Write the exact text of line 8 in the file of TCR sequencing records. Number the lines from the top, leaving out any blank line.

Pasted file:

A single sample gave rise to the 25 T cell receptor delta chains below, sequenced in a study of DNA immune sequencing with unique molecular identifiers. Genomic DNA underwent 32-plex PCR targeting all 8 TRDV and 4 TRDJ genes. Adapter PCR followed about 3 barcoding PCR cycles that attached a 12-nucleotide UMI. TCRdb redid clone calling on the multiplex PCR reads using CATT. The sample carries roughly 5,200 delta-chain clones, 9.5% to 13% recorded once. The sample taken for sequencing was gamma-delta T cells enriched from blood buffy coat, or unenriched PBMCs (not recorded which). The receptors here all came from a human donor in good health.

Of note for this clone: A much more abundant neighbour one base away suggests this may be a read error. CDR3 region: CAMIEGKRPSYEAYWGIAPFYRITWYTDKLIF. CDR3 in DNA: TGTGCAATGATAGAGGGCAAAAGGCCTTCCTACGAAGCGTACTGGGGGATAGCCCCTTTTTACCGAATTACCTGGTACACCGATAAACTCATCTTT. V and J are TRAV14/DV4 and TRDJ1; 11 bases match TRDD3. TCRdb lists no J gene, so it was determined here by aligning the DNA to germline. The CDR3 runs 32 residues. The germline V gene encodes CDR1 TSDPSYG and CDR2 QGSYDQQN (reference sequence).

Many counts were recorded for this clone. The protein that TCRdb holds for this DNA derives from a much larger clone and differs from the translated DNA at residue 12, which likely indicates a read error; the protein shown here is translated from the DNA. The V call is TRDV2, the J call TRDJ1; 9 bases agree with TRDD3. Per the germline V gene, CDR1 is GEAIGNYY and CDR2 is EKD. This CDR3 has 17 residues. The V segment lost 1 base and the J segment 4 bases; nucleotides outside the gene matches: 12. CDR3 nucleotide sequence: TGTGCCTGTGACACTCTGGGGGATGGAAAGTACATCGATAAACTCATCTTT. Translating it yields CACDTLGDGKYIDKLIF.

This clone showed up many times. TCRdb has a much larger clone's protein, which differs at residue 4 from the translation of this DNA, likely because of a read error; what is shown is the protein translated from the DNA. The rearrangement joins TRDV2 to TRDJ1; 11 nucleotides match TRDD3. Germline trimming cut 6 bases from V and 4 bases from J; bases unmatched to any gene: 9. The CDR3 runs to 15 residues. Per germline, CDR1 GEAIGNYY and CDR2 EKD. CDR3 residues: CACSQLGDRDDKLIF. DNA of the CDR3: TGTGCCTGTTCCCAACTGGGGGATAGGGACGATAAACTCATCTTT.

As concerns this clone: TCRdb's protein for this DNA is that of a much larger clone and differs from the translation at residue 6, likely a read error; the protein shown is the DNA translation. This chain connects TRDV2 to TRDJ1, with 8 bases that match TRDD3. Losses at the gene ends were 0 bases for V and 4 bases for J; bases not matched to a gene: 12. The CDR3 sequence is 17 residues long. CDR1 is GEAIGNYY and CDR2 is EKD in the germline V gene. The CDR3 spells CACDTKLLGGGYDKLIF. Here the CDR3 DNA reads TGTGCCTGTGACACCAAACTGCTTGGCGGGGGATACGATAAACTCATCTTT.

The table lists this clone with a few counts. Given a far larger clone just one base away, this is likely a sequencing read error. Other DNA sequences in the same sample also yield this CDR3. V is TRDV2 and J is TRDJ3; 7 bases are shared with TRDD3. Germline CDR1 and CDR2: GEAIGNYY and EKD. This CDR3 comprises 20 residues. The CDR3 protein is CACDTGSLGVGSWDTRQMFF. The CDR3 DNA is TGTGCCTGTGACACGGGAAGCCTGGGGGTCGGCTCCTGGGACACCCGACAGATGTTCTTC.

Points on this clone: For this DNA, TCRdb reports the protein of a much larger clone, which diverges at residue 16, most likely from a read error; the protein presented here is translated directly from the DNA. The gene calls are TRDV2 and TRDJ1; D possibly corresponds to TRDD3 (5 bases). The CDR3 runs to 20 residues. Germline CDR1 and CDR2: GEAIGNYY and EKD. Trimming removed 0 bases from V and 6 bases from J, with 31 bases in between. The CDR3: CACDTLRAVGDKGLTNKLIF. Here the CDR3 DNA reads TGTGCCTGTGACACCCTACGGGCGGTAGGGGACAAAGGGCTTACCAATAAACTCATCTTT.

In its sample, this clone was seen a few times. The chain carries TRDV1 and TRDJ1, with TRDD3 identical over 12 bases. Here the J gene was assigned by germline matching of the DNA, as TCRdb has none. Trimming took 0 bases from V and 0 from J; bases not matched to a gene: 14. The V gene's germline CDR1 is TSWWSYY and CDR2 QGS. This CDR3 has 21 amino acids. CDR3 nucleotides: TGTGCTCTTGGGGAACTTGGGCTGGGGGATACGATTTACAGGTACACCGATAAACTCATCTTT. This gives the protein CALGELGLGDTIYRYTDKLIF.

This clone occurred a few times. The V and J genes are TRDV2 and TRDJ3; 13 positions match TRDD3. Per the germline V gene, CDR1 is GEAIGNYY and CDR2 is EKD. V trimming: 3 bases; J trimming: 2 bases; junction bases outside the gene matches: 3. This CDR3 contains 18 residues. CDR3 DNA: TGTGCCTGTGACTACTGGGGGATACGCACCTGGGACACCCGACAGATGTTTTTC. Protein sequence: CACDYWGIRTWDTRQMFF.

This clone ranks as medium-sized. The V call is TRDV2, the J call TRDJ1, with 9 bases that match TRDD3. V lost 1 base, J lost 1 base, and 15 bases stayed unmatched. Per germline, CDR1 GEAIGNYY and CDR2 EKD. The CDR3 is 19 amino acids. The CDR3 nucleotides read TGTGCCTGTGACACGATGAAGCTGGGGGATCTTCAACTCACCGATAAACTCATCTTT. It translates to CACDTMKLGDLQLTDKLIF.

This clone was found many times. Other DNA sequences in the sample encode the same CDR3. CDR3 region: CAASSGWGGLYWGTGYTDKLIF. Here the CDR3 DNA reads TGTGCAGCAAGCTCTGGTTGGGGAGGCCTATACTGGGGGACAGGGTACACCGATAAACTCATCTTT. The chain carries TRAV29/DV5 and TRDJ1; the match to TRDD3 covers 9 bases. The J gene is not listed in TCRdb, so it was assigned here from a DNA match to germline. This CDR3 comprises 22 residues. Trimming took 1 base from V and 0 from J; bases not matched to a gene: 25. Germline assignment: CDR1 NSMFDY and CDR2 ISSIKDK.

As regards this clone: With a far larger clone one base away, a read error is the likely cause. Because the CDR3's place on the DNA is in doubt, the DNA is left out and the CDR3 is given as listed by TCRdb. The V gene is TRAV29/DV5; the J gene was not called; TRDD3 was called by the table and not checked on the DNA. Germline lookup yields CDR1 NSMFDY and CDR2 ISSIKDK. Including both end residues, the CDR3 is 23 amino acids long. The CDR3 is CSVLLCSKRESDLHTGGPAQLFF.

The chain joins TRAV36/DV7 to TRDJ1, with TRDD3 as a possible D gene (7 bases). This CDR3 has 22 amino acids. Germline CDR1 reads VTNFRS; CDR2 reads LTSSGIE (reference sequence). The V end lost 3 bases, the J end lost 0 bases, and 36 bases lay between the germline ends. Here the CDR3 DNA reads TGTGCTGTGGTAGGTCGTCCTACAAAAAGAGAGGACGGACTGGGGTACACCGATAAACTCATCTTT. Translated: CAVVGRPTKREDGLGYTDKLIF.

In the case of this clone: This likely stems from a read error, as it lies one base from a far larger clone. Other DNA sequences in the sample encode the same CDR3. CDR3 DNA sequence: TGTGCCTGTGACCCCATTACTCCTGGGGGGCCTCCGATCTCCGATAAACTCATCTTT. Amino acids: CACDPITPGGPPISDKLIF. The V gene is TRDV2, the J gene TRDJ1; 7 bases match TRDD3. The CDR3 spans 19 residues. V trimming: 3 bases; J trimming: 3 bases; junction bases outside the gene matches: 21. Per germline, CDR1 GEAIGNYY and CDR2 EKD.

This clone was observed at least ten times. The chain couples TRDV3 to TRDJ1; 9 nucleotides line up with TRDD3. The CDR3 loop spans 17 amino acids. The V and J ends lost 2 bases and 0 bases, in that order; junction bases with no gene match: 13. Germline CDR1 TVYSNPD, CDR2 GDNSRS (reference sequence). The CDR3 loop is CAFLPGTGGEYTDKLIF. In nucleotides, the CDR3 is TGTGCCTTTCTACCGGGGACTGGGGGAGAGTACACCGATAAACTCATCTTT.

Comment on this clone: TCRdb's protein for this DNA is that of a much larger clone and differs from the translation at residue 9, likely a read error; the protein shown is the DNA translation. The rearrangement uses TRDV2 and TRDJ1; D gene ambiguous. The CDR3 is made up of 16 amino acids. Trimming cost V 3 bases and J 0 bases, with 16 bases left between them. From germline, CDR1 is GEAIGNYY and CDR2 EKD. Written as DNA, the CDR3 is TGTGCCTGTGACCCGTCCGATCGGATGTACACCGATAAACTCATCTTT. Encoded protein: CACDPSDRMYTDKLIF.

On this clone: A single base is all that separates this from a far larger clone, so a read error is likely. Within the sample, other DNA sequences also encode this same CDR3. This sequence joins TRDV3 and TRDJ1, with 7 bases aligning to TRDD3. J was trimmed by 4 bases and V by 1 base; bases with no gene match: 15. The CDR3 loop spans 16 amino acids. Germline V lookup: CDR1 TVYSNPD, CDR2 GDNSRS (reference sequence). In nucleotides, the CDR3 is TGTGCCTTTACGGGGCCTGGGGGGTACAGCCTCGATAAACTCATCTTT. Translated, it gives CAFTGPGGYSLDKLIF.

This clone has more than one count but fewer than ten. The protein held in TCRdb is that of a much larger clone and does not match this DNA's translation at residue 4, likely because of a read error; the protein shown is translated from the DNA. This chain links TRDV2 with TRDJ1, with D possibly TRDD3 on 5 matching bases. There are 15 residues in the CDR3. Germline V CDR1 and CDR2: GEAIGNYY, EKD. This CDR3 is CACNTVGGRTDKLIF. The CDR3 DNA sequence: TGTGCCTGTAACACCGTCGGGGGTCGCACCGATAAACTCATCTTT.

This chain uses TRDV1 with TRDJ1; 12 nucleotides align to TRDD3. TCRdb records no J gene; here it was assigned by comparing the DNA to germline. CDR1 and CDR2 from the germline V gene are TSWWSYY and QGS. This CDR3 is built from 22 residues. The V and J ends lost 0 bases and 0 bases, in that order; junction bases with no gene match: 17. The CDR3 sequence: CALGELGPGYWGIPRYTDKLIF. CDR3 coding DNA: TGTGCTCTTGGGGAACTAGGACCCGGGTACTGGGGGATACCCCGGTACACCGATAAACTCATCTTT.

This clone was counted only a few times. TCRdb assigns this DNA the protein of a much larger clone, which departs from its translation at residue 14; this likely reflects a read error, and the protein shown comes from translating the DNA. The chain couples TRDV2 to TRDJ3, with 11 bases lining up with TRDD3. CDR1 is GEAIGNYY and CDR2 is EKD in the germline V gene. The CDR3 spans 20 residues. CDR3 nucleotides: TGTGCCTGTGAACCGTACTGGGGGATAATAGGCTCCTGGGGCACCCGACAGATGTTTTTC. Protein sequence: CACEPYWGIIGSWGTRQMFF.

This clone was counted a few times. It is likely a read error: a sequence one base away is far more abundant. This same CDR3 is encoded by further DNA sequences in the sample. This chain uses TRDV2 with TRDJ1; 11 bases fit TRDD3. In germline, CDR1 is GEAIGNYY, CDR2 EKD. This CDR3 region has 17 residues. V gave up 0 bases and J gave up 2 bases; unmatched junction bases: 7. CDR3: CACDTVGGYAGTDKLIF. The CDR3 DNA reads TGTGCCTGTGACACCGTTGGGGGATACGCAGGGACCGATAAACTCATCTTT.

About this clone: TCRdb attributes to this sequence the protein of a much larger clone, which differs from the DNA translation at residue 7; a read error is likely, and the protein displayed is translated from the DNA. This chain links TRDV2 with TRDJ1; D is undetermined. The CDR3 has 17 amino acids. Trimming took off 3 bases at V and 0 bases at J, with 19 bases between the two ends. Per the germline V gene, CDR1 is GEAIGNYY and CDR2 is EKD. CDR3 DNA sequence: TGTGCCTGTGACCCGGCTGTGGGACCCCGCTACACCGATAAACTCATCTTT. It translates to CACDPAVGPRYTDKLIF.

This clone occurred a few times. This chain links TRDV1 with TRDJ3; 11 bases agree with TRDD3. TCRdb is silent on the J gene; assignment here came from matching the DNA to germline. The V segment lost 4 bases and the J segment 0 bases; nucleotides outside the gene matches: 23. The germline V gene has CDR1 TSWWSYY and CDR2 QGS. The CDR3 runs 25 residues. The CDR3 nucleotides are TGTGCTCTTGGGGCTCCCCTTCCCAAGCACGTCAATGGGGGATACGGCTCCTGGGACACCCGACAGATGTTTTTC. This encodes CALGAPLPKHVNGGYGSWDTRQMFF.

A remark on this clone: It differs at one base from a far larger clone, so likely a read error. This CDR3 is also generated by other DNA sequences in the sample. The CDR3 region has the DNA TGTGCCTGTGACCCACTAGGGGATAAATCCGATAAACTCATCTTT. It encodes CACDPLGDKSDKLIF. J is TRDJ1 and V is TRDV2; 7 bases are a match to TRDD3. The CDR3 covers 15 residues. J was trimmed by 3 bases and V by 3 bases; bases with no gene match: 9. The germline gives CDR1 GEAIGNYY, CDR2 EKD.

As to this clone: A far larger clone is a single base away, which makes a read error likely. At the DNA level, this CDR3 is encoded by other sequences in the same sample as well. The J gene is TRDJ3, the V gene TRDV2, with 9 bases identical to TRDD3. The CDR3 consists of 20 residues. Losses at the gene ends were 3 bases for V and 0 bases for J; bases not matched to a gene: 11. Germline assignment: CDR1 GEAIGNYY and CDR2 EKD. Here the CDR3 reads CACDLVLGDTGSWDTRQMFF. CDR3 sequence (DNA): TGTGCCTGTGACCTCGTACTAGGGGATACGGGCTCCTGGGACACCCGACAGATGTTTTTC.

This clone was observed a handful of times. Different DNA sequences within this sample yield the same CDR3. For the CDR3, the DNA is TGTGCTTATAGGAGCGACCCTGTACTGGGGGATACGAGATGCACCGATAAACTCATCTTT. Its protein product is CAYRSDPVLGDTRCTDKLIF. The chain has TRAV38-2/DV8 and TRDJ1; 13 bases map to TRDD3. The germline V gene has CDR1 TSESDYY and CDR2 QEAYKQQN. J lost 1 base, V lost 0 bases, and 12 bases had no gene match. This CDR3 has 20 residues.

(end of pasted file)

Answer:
In its sample, this clone was seen a few times. The chain carries TRDV1 and TRDJ1, with TRDD3 identical over 12 bases. Here the J gene was assigned by germline matching of the DNA, as TCRdb has none. Trimming took 0 bases from V and 0 from J; bases not matched to a gene: 14. The V gene's germline CDR1 is TSWWSYY and CDR2 QGS. This CDR3 has 21 amino acids. CDR3 nucleotides: TGTGCTCTTGGGGAACTTGGGCTGGGGGATACGATTTACAGGTACACCGATAAACTCATCTTT. This gives the protein CALGELGLGDTIYRYTDKLIF.